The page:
As an example, if you borrow $100,000 but the lender charges you $1,000, you have really only borrowed $99,000 but are repaying $100,000. The APR calculates an interest rate based on the payment of a $100,000 mortgage but uses the $99,000 as the indicative loan amount. In most cases, the APR will be higher than the note rate.
When you ask for a mortgage quote, also request the APR so you can compare it while shopping with other lenders.
5.How do I choose a mortgage lender? The most important thing is finding a lender that’s easy to work with and whom you can trust. Here are a few questions to ask when you’re researching:
For the mortgage company:
- Is all work done locally or done in a different city, state, or even country? You have more control when work is done locally.
- Does the company have a good reputation? Ask for references.
- Do fees and interest rates seem to be in line with the rest of the market?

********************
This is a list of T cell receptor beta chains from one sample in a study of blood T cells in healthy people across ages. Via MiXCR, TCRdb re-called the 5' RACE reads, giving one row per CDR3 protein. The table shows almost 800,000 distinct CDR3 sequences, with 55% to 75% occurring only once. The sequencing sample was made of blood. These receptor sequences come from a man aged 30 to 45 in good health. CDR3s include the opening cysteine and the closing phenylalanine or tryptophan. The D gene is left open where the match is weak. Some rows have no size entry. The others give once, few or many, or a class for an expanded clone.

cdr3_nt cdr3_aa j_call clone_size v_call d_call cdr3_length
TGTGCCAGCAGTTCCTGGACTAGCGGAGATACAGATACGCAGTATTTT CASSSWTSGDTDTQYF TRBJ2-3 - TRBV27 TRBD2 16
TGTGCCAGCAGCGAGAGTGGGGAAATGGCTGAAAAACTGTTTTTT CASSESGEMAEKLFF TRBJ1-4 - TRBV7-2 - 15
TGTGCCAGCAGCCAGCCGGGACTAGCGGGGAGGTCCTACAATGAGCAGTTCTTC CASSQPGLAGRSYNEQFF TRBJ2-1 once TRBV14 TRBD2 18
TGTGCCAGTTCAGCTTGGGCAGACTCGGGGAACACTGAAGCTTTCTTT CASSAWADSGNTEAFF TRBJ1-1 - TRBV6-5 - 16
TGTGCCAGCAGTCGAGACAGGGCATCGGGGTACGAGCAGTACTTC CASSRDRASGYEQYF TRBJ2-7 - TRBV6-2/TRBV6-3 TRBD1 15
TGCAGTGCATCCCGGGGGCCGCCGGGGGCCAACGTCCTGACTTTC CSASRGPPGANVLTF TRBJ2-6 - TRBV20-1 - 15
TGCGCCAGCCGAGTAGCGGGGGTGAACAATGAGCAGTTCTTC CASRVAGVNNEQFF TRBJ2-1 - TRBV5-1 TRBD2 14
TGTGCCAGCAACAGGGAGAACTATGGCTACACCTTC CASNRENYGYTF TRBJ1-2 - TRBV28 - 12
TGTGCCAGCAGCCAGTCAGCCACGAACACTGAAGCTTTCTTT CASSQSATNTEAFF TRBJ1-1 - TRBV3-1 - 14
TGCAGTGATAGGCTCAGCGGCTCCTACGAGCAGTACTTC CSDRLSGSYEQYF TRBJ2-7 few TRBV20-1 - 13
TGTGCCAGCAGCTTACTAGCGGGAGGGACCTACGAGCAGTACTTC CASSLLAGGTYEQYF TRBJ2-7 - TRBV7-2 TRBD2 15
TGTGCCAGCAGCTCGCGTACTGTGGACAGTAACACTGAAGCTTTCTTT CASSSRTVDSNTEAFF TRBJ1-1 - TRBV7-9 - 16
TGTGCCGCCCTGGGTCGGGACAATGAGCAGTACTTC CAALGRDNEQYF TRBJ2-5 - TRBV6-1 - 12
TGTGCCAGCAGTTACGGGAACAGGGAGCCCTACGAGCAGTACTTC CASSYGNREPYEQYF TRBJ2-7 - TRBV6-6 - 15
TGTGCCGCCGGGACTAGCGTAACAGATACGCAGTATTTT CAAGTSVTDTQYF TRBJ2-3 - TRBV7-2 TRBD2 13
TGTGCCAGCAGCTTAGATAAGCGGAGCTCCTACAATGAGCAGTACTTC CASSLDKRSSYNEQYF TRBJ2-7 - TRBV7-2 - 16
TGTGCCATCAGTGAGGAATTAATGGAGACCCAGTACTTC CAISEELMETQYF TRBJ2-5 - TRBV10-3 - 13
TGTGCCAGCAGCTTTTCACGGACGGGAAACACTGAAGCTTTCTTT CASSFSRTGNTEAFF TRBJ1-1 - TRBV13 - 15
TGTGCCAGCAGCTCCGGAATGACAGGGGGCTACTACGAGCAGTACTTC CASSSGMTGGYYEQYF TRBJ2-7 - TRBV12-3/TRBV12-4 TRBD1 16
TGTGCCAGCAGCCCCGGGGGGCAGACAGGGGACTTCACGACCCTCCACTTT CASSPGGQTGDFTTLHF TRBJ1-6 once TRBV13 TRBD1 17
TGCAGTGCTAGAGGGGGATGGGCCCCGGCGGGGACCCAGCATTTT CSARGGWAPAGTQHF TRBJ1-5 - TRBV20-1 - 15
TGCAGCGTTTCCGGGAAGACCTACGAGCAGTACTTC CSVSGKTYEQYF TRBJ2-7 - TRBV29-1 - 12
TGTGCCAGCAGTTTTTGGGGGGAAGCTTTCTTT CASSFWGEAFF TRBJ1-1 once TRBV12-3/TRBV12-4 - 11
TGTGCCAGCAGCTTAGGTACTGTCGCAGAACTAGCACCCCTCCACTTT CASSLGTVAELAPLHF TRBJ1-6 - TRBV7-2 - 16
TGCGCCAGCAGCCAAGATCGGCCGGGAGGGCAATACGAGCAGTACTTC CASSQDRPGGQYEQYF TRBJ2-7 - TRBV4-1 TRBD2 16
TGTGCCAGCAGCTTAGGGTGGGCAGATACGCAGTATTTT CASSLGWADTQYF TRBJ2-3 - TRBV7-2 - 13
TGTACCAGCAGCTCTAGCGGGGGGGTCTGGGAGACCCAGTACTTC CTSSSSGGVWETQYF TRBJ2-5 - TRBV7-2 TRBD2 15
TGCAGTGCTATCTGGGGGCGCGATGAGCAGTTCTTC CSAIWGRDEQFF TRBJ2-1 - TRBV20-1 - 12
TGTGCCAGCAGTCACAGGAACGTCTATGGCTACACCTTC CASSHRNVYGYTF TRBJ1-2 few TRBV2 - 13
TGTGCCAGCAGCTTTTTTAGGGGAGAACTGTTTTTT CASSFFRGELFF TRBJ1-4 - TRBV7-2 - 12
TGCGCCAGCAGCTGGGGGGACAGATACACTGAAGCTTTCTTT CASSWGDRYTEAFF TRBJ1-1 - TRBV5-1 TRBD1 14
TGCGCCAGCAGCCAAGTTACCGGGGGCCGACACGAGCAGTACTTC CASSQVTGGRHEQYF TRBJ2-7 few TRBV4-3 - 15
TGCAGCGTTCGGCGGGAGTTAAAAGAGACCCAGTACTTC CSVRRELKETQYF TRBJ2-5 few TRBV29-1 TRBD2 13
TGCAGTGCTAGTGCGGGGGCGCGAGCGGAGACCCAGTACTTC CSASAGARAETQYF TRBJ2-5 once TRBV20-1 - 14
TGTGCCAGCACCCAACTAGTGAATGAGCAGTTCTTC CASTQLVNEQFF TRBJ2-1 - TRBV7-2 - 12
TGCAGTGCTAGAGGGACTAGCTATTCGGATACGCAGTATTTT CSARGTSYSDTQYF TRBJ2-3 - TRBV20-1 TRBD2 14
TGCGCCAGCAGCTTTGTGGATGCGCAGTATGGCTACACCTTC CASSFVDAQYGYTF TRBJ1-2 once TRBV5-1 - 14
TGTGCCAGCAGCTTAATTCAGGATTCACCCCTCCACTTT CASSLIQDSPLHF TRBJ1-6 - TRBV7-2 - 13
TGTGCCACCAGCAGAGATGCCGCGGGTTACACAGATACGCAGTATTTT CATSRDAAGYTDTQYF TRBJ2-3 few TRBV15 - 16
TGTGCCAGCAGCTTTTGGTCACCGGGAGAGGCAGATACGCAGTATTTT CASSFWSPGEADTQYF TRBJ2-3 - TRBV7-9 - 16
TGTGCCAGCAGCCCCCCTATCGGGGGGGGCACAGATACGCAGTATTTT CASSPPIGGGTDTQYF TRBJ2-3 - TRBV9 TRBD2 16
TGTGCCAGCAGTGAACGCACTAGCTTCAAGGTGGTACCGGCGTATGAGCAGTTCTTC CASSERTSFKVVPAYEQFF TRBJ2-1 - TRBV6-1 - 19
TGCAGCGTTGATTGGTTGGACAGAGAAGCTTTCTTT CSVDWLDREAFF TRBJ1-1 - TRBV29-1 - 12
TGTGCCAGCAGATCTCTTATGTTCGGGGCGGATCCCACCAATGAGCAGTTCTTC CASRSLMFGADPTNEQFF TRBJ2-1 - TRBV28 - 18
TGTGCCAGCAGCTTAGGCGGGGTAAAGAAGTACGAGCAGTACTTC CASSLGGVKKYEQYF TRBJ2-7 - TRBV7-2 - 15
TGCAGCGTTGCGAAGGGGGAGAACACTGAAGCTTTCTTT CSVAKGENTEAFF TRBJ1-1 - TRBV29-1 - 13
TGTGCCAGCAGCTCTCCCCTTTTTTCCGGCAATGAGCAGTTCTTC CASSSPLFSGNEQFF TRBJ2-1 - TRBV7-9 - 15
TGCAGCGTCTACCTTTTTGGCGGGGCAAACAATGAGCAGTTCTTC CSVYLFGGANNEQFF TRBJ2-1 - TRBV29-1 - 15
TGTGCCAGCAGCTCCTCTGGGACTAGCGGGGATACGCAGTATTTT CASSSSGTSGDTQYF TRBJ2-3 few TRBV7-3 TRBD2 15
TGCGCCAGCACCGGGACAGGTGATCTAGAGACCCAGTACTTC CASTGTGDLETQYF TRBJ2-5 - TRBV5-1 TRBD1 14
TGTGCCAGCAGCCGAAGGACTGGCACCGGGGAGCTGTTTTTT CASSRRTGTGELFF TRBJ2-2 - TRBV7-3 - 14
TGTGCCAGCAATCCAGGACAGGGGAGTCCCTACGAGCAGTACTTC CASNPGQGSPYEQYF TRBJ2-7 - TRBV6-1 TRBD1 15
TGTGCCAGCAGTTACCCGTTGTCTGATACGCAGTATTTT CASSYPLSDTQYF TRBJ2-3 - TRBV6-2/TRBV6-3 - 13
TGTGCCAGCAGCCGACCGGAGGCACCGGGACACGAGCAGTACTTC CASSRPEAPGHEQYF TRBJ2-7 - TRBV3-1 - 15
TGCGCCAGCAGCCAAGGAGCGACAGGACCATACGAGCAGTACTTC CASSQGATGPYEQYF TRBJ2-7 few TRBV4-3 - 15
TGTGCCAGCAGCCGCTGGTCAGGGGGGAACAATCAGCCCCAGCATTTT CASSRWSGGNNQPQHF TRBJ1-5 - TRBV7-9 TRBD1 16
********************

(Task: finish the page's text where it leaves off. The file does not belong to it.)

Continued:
For the loan officer:
- Is this someone you both like and trust?
- Is this person knowledgeable and experienced?
- Does this person propose solutions that actually work for you? Do you feel like this person has your best interests in mind?
- Will this person be responsive and get the job done?
- Get references from friends. Most loan officers build their business from referrals from prior customers.
Overall, make sure fees and rates are reasonable and then interview lenders for the factors that are most important to you.
Looking for an excellent mortgage loan to finance your next home? Through September 30, Lafayette Federal is offering an exclusive Equity Builder Mortgage that will allow you to borrow up to 97 percent loan-to-value with NO private mortgage insurance required!* Visit www.lfcu.org/ebm2018 to learn more.